The American College promotes education about reverse mortgages

Offers program exploring HECM's role in retirement income planning

Reverse mortgages were introduced to help older adults afford to stay in their homes as they age. But a lack of regulation early on allowed some bad actors to exploit vulnerable seniors and gave rise to a negative public opinion of the product.

The rules surrounding the product have been strengthened over the years and it has since been heralded by experts as a smart financial planning tool, but the stigma continues to haunt the industry.

It’s not surprising that this complicated financial tool is often misunderstood by consumers. But it is surprising that many financial professionals harbor those same misconceptions.

The American College of Financial Services has set out to change that narrative.

A non-traditional higher learning institution solely devoted to the academic study of financial services, The American College is well-known as a resource for those in the financial planning community.

The Pennsylvania-based college has been working toward advancing reverse mortgage education for the financial planning community with a program designed to better educate financial advisors about comprehensive retirement income approaches, including reverse mortgages. 

It’s called the RICP program, and it aims to address reverse mortgages in a way that focuses less on the past and more on the best ways to implement the product moving forward. Since it was established in 2012, 5,500 advisors have graduated with the RICP designation and nearly 11,000 students are currently enrolled in the program.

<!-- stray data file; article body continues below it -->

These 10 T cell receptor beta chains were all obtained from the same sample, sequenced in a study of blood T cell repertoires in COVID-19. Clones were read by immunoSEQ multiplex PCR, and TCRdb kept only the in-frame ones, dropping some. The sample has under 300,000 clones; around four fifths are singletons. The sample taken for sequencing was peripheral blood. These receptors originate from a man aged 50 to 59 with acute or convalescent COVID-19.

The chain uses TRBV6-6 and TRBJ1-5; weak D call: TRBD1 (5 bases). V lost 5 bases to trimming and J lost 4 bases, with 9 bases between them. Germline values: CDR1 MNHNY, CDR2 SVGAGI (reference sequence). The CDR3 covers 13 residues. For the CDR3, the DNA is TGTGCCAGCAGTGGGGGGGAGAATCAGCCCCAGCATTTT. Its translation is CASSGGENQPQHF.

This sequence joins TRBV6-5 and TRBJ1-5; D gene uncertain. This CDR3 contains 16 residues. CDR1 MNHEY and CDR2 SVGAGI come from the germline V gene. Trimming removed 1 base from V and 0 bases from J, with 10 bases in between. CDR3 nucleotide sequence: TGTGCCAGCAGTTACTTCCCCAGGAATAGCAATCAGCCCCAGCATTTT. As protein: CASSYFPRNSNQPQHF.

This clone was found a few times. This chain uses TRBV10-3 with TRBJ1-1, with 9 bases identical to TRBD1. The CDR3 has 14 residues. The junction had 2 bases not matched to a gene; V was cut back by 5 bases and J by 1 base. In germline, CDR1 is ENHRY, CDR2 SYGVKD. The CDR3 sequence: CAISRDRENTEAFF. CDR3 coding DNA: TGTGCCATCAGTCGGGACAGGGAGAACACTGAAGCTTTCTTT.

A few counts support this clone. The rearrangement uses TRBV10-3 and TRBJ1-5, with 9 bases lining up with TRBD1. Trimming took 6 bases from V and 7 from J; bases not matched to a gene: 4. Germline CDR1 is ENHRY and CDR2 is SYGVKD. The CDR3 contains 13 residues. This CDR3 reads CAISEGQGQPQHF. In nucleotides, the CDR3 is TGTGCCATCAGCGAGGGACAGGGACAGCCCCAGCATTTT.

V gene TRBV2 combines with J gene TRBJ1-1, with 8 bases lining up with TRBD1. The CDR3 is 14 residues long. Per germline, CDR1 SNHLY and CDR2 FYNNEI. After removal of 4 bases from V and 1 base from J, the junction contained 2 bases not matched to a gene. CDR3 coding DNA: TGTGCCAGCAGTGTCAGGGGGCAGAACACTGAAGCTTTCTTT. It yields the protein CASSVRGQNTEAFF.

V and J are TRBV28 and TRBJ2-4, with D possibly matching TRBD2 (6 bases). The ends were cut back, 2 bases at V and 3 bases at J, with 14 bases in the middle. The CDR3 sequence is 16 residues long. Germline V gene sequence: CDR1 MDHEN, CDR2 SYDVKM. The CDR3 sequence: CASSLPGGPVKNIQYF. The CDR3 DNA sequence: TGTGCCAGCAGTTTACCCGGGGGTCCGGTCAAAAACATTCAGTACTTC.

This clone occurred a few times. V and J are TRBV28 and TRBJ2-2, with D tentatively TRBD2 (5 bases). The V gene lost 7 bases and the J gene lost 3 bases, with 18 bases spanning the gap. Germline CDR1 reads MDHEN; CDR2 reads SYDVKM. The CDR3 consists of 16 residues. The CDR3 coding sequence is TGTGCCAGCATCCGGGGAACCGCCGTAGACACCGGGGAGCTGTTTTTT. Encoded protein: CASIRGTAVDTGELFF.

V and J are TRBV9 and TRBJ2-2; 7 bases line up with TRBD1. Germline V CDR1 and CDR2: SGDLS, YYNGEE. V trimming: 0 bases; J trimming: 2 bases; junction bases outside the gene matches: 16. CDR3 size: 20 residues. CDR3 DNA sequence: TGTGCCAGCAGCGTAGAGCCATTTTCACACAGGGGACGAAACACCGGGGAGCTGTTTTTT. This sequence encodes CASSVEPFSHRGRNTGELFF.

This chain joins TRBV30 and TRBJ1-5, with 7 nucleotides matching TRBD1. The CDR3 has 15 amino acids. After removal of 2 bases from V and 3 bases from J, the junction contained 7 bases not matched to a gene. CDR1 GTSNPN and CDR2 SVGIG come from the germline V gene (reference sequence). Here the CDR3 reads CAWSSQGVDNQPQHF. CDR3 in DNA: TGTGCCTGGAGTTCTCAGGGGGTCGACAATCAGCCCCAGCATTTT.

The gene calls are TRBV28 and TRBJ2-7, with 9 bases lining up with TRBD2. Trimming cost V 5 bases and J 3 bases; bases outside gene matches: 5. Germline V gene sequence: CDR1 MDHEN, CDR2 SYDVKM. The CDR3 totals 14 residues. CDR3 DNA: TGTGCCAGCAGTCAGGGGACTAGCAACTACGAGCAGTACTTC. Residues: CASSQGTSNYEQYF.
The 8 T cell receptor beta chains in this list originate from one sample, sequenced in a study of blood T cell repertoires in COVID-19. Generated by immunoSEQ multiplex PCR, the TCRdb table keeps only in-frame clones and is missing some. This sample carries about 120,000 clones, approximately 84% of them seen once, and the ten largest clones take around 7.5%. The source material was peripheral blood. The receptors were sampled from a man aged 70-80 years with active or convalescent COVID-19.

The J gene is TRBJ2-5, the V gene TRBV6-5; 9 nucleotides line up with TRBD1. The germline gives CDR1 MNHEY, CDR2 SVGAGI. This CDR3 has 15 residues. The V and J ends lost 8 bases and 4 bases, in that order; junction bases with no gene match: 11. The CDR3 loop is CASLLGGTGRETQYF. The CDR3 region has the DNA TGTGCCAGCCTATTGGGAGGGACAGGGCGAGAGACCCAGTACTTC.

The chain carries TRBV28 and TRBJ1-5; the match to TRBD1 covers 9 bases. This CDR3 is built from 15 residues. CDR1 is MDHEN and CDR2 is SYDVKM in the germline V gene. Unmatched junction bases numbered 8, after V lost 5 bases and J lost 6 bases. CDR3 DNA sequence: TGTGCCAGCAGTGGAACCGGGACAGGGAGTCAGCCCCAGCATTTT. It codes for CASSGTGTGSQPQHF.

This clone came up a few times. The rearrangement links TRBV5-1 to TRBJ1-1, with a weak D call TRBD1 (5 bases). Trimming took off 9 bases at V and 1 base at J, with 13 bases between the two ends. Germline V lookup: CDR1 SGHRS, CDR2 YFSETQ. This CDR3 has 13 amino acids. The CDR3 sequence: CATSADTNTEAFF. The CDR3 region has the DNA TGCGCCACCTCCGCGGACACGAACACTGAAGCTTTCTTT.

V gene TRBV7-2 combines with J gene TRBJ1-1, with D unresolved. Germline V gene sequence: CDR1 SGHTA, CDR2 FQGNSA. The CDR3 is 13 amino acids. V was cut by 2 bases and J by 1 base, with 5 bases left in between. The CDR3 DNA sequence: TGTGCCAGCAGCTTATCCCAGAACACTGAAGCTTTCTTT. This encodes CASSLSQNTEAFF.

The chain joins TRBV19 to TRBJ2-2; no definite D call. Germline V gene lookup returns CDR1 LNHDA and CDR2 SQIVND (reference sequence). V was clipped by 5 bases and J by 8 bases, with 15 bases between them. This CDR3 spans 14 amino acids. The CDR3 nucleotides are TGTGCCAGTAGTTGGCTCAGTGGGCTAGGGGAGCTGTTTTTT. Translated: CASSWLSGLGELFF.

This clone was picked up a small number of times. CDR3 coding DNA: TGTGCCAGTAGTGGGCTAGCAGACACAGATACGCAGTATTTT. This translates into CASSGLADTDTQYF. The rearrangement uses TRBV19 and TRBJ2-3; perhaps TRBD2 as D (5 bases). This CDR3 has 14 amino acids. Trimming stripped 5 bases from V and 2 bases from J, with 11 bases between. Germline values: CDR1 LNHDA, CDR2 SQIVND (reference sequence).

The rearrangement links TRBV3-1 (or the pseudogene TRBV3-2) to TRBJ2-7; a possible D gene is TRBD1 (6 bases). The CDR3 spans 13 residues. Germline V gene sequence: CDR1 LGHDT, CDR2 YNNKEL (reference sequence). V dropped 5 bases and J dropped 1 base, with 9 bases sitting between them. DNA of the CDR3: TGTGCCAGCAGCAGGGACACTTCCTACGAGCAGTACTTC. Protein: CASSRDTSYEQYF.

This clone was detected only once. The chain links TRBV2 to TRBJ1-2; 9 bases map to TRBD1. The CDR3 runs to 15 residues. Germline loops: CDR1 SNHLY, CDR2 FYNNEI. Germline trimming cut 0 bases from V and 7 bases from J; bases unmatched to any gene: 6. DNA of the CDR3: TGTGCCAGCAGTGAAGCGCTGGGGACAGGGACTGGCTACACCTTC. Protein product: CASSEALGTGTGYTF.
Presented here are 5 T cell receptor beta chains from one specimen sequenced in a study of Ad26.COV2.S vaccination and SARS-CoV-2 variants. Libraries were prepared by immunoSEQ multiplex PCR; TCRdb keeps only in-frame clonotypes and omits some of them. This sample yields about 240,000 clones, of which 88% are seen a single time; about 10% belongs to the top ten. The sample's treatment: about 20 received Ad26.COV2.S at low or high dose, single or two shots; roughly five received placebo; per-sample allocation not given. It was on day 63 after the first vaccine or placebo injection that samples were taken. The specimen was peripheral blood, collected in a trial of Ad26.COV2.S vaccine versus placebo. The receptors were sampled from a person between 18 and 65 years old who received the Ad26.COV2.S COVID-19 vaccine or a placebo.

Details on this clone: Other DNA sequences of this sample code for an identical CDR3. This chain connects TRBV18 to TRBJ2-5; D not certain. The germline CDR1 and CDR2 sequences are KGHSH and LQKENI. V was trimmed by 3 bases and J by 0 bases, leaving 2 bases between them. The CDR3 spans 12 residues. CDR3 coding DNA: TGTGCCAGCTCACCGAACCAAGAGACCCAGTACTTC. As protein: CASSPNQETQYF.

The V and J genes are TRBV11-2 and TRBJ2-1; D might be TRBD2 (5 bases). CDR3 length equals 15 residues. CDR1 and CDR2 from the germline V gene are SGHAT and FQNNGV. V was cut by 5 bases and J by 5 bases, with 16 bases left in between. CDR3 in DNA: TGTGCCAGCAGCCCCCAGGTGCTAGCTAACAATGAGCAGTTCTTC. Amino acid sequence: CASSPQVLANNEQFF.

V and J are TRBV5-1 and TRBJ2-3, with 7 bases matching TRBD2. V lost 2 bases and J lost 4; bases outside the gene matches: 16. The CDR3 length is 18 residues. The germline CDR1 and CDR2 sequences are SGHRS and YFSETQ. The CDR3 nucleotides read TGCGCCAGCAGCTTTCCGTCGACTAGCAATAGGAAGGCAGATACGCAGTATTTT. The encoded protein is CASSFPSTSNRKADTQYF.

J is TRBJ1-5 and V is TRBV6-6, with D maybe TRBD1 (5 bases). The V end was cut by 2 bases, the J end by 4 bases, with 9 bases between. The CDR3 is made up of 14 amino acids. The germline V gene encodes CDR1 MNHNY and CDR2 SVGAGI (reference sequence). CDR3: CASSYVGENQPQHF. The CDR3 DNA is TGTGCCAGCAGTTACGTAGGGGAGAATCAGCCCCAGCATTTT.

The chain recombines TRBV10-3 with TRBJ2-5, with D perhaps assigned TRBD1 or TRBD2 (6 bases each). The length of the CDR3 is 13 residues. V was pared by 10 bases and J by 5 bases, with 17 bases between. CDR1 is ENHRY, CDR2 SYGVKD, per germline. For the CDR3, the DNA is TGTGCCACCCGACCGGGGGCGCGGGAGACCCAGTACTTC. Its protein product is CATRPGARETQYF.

“We focused our attention on the research of how to best use reverse mortgages in a retirement income plan and started doing additional research to further explore best practices,” said Jamie Hopkins, director of the New York Life Center for Retirement Income at the college. “In the end, the RICP helped advance the reverse mortgage product’s acceptance by financial advisors and financial service companies by keeping the focus on improving client outcomes.”

Since home equity remains the single largest asset for most Americans, Hopkins believes reverse mortgages can play a significant role in retirement income planning.

“It is simply just too important to be ignored,” Hopkins said. “The research around reverse mortgages and retirement income planning shows not only that it can be a useful product, but that in some cases it might be the difference between running out of money and living a financially secure retirement.”

Despite the college’s push, Hopkins said he doubts if reverse mortgages will be fully embraced by the Baby Boomer generation.

“The reality is that very few financial advisors do comprehensive retirement income planning today,” Hopkins said. “It is very hard to use a reverse mortgage in its best fit unless you are practicing comprehensive retirement income planning for a client.”

To remedy this, The American College partnered with The Funding Longevity Task Force in a mission to expand its reach and educate the larger financial planning community about reverses. The goal is to improve the financial advice being offered to Americans about their retirement income security.

“The college and its members have truly moved the needle on retirement income planning, changing the way the product is utilized and have jump started the conversation about responsible retirement income planning and home equity,” Hopkins said.

In order to change the fate of reserve mortgages, Hopkins said he believes the burden lays not only on the shoulders of lenders, but on the backs of researchers, academics, financial advisers and clients interested in the strategic use of assets in retirement.

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